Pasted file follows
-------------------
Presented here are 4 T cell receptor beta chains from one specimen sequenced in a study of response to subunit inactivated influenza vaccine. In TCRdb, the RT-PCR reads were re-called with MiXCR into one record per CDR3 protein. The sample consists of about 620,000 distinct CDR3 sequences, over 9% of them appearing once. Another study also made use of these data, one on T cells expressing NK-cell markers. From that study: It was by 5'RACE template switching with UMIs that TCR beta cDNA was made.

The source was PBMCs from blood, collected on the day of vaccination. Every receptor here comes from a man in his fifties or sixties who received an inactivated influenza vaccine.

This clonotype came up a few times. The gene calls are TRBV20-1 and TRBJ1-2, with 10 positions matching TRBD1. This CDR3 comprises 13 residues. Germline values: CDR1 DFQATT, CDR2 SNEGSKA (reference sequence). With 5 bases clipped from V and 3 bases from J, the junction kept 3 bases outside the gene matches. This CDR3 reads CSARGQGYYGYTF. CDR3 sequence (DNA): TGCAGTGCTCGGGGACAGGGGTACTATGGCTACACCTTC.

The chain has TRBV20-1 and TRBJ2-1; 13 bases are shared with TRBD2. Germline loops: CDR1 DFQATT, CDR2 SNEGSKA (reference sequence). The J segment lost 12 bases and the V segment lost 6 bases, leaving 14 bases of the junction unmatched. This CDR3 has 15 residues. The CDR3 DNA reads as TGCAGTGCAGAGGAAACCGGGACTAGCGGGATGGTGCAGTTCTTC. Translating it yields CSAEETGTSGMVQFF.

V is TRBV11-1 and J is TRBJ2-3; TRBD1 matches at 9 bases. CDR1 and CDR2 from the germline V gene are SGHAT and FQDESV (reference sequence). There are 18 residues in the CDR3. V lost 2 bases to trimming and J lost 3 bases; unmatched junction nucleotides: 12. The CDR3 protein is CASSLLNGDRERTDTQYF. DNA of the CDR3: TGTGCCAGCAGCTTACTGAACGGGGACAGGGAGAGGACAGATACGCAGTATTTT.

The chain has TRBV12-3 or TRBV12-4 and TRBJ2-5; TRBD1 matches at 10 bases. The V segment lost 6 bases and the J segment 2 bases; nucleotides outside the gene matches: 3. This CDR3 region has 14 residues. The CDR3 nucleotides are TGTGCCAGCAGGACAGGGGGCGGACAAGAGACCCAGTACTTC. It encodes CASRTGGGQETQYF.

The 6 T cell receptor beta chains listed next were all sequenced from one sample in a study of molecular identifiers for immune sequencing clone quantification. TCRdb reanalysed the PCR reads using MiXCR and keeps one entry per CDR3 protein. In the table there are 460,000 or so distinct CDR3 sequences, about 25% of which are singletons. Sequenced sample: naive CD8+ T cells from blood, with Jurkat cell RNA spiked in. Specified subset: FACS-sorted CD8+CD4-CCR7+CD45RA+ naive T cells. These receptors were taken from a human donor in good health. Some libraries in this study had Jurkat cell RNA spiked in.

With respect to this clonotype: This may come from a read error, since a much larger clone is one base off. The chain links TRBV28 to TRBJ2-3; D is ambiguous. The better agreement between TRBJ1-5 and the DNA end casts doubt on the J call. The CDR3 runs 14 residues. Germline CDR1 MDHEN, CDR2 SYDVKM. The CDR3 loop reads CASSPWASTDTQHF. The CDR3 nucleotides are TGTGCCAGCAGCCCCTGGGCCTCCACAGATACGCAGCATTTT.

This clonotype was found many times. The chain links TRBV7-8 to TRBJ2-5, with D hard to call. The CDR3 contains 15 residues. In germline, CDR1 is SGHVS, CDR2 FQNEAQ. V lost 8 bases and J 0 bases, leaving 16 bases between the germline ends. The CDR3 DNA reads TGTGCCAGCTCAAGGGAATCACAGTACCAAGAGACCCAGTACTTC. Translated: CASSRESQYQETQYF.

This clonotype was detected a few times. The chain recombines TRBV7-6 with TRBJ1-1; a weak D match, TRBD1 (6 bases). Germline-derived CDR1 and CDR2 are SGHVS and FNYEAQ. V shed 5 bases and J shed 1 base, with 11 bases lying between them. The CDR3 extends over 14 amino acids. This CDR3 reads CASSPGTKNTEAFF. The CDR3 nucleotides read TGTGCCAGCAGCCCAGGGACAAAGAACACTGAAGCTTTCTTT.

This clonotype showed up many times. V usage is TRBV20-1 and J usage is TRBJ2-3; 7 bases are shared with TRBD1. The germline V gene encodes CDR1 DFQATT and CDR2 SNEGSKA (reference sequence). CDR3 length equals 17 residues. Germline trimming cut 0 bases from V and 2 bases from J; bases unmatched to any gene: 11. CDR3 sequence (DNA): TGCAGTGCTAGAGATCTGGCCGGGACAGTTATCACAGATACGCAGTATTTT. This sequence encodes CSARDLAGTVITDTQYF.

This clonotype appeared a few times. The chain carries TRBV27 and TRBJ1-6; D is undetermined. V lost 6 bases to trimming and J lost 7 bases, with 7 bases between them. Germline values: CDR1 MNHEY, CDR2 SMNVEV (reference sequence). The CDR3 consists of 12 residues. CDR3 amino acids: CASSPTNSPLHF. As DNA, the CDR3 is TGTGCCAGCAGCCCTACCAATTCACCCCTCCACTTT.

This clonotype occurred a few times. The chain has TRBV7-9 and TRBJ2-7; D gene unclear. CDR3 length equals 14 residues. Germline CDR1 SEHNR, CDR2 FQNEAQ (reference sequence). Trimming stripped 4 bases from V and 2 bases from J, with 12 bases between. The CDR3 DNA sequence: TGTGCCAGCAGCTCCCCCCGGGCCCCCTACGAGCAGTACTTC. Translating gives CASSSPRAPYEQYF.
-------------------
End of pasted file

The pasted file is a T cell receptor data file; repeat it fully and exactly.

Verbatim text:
Presented here are 4 T cell receptor beta chains from one specimen sequenced in a study of response to subunit inactivated influenza vaccine. In TCRdb, the RT-PCR reads were re-called with MiXCR into one record per CDR3 protein. The sample consists of about 620,000 distinct CDR3 sequences, over 9% of them appearing once. Another study also made use of these data, one on T cells expressing NK-cell markers. From that study: It was by 5'RACE template switching with UMIs that TCR beta cDNA was made.

The source was PBMCs from blood, collected on the day of vaccination. Every receptor here comes from a man in his fifties or sixties who received an inactivated influenza vaccine.

This clonotype came up a few times. The gene calls are TRBV20-1 and TRBJ1-2, with 10 positions matching TRBD1. This CDR3 comprises 13 residues. Germline values: CDR1 DFQATT, CDR2 SNEGSKA (reference sequence). With 5 bases clipped from V and 3 bases from J, the junction kept 3 bases outside the gene matches. This CDR3 reads CSARGQGYYGYTF. CDR3 sequence (DNA): TGCAGTGCTCGGGGACAGGGGTACTATGGCTACACCTTC.

The chain has TRBV20-1 and TRBJ2-1; 13 bases are shared with TRBD2. Germline loops: CDR1 DFQATT, CDR2 SNEGSKA (reference sequence). The J segment lost 12 bases and the V segment lost 6 bases, leaving 14 bases of the junction unmatched. This CDR3 has 15 residues. The CDR3 DNA reads as TGCAGTGCAGAGGAAACCGGGACTAGCGGGATGGTGCAGTTCTTC. Translating it yields CSAEETGTSGMVQFF.

V is TRBV11-1 and J is TRBJ2-3; TRBD1 matches at 9 bases. CDR1 and CDR2 from the germline V gene are SGHAT and FQDESV (reference sequence). There are 18 residues in the CDR3. V lost 2 bases to trimming and J lost 3 bases; unmatched junction nucleotides: 12. The CDR3 protein is CASSLLNGDRERTDTQYF. DNA of the CDR3: TGTGCCAGCAGCTTACTGAACGGGGACAGGGAGAGGACAGATACGCAGTATTTT.

The chain has TRBV12-3 or TRBV12-4 and TRBJ2-5; TRBD1 matches at 10 bases. The V segment lost 6 bases and the J segment 2 bases; nucleotides outside the gene matches: 3. This CDR3 region has 14 residues. The CDR3 nucleotides are TGTGCCAGCAGGACAGGGGGCGGACAAGAGACCCAGTACTTC. It encodes CASRTGGGQETQYF.

The 6 T cell receptor beta chains listed next were all sequenced from one sample in a study of molecular identifiers for immune sequencing clone quantification. TCRdb reanalysed the PCR reads using MiXCR and keeps one entry per CDR3 protein. In the table there are 460,000 or so distinct CDR3 sequences, about 25% of which are singletons. Sequenced sample: naive CD8+ T cells from blood, with Jurkat cell RNA spiked in. Specified subset: FACS-sorted CD8+CD4-CCR7+CD45RA+ naive T cells. These receptors were taken from a human donor in good health. Some libraries in this study had Jurkat cell RNA spiked in.

With respect to this clonotype: This may come from a read error, since a much larger clone is one base off. The chain links TRBV28 to TRBJ2-3; D is ambiguous. The better agreement between TRBJ1-5 and the DNA end casts doubt on the J call. The CDR3 runs 14 residues. Germline CDR1 MDHEN, CDR2 SYDVKM. The CDR3 loop reads CASSPWASTDTQHF. The CDR3 nucleotides are TGTGCCAGCAGCCCCTGGGCCTCCACAGATACGCAGCATTTT.

This clonotype was found many times. The chain links TRBV7-8 to TRBJ2-5, with D hard to call. The CDR3 contains 15 residues. In germline, CDR1 is SGHVS, CDR2 FQNEAQ. V lost 8 bases and J 0 bases, leaving 16 bases between the germline ends. The CDR3 DNA reads TGTGCCAGCTCAAGGGAATCACAGTACCAAGAGACCCAGTACTTC. Translated: CASSRESQYQETQYF.

This clonotype was detected a few times. The chain recombines TRBV7-6 with TRBJ1-1; a weak D match, TRBD1 (6 bases). Germline-derived CDR1 and CDR2 are SGHVS and FNYEAQ. V shed 5 bases and J shed 1 base, with 11 bases lying between them. The CDR3 extends over 14 amino acids. This CDR3 reads CASSPGTKNTEAFF. The CDR3 nucleotides read TGTGCCAGCAGCCCAGGGACAAAGAACACTGAAGCTTTCTTT.

This clonotype showed up many times. V usage is TRBV20-1 and J usage is TRBJ2-3; 7 bases are shared with TRBD1. The germline V gene encodes CDR1 DFQATT and CDR2 SNEGSKA (reference sequence). CDR3 length equals 17 residues. Germline trimming cut 0 bases from V and 2 bases from J; bases unmatched to any gene: 11. CDR3 sequence (DNA): TGCAGTGCTAGAGATCTGGCCGGGACAGTTATCACAGATACGCAGTATTTT. This sequence encodes CSARDLAGTVITDTQYF.

This clonotype appeared a few times. The chain carries TRBV27 and TRBJ1-6; D is undetermined. V lost 6 bases to trimming and J lost 7 bases, with 7 bases between them. Germline values: CDR1 MNHEY, CDR2 SMNVEV (reference sequence). The CDR3 consists of 12 residues. CDR3 amino acids: CASSPTNSPLHF. As DNA, the CDR3 is TGTGCCAGCAGCCCTACCAATTCACCCCTCCACTTT.

This clonotype occurred a few times. The chain has TRBV7-9 and TRBJ2-7; D gene unclear. CDR3 length equals 14 residues. Germline CDR1 SEHNR, CDR2 FQNEAQ (reference sequence). Trimming stripped 4 bases from V and 2 bases from J, with 12 bases between. The CDR3 DNA sequence: TGTGCCAGCAGCTCCCCCCGGGCCCCCTACGAGCAGTACTTC. Translating gives CASSSPRAPYEQYF.